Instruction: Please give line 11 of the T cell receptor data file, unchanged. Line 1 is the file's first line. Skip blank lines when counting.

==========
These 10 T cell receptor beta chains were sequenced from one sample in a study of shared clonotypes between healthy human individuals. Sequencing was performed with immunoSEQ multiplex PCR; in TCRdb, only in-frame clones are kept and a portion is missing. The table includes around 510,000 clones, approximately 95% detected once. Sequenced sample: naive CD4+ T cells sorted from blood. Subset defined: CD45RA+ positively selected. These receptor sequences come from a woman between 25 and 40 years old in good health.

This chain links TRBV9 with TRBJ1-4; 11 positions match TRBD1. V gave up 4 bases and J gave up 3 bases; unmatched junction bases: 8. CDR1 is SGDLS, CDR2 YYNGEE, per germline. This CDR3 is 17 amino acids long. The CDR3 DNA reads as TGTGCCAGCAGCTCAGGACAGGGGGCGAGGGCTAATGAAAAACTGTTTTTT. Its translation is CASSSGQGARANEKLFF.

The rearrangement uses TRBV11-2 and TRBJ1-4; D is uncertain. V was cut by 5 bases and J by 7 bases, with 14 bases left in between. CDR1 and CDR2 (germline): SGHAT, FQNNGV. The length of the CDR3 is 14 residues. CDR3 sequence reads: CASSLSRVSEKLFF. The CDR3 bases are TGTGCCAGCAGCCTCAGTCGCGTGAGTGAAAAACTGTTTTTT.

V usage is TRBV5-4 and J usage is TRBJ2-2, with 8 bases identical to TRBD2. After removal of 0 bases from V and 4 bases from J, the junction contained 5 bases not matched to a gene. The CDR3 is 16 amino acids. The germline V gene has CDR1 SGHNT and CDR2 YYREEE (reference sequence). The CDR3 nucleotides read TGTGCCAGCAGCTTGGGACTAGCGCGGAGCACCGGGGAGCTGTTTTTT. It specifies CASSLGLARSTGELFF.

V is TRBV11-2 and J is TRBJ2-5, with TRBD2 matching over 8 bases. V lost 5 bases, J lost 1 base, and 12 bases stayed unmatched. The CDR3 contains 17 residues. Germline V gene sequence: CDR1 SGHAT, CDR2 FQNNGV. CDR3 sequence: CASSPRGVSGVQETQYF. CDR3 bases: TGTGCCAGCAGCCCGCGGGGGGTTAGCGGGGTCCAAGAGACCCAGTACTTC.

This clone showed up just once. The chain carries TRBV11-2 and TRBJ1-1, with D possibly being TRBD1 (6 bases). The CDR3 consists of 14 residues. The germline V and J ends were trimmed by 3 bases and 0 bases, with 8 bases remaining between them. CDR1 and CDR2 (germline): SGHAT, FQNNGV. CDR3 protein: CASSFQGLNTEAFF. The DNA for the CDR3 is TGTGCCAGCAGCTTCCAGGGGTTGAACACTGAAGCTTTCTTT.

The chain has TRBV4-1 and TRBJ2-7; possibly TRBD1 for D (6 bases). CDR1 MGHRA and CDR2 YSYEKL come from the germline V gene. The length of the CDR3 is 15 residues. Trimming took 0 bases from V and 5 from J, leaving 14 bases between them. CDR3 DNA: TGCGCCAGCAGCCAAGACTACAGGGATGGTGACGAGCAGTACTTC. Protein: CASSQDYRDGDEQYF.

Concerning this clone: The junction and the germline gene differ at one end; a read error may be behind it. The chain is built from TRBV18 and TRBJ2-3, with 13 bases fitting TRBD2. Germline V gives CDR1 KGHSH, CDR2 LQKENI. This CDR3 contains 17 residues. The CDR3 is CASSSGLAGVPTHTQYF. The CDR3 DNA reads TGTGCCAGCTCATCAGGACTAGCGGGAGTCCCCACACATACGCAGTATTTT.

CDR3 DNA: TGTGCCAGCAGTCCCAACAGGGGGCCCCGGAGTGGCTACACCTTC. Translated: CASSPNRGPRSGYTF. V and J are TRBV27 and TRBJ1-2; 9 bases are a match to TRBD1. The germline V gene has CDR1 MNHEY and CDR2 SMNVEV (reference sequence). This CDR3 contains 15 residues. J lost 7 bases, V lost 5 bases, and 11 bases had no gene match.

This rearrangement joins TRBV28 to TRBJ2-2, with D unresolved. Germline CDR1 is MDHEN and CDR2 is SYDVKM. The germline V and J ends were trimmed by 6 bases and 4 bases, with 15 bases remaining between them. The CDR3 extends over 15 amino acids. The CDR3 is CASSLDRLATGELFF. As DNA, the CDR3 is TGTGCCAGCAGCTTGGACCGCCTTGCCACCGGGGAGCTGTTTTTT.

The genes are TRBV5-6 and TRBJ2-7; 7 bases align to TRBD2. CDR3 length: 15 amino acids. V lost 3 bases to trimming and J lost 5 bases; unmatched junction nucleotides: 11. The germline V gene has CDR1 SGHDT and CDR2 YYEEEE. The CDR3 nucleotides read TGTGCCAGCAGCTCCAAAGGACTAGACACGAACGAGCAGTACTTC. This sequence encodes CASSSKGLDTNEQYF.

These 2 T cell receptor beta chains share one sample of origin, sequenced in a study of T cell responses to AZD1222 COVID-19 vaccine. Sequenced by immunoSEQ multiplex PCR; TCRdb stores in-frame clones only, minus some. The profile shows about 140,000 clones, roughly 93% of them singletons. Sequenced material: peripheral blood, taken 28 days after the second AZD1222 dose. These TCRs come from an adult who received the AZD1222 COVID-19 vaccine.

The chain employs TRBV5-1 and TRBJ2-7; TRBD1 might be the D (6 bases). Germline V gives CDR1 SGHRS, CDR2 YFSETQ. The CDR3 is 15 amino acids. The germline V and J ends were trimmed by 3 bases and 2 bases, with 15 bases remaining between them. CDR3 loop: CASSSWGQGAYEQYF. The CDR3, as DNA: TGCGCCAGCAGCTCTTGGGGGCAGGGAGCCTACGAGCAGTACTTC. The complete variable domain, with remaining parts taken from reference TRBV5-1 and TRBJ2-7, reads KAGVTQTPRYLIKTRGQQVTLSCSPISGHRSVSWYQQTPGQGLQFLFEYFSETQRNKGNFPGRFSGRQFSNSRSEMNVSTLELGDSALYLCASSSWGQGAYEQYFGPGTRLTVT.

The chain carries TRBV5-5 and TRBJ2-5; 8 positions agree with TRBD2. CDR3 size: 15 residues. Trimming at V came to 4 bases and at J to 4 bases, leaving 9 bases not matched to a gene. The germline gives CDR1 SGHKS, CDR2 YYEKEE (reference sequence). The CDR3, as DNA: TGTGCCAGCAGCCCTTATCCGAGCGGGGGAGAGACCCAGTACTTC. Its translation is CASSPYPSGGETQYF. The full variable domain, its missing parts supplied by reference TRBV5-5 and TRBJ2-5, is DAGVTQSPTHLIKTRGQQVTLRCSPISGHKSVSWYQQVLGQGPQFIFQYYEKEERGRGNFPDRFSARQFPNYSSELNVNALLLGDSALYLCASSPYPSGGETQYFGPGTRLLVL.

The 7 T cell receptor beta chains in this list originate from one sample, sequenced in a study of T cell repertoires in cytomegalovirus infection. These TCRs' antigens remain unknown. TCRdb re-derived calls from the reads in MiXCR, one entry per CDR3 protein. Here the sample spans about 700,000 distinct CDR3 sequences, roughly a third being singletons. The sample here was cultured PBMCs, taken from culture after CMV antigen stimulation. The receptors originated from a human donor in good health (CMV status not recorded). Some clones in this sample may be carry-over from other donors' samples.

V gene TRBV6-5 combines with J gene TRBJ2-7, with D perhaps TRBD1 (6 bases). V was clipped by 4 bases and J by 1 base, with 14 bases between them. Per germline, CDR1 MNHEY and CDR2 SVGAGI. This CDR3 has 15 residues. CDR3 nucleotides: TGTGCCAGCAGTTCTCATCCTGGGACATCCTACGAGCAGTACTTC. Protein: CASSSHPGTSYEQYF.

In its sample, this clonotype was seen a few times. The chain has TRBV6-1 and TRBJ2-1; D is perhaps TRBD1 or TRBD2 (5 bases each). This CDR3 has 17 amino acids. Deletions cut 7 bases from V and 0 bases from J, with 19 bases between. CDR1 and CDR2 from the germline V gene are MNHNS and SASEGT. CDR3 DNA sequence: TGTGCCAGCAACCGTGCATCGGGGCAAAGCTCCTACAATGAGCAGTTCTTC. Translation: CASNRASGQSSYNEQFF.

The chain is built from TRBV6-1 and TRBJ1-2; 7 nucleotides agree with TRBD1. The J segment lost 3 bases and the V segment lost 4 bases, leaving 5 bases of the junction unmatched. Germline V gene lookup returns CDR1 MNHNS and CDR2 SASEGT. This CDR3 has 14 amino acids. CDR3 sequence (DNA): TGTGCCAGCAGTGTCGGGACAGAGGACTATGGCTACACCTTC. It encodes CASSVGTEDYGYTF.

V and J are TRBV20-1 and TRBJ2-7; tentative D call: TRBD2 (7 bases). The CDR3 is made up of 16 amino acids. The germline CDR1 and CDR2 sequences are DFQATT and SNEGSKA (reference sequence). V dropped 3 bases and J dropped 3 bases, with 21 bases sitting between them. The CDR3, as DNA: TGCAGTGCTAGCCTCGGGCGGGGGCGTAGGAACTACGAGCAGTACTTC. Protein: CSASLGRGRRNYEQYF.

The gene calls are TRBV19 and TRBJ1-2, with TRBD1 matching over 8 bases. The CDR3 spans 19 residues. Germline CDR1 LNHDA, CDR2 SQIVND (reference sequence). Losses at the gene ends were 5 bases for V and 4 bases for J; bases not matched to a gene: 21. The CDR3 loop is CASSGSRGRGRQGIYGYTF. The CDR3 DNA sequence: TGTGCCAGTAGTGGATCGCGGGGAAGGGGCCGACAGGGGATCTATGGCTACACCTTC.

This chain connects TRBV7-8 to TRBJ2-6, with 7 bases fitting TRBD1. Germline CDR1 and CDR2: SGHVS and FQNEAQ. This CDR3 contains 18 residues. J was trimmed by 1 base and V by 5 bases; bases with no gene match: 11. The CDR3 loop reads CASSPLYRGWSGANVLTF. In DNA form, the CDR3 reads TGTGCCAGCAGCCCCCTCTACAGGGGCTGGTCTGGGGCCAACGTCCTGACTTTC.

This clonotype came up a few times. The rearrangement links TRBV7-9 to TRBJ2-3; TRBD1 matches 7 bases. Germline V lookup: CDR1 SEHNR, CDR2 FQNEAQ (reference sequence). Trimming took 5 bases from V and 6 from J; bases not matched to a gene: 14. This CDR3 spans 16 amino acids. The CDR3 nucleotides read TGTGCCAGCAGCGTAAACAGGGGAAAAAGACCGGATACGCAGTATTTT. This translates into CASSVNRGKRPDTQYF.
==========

The genes are TRBV5-6 and TRBJ2-7; 7 bases align to TRBD2. CDR3 length: 15 amino acids. V lost 3 bases to trimming and J lost 5 bases; unmatched junction nucleotides: 11. The germline V gene has CDR1 SGHDT and CDR2 YYEEEE. The CDR3 nucleotides read TGTGCCAGCAGCTCCAAAGGACTAGACACGAACGAGCAGTACTTC. This sequence encodes CASSSKGLDTNEQYF.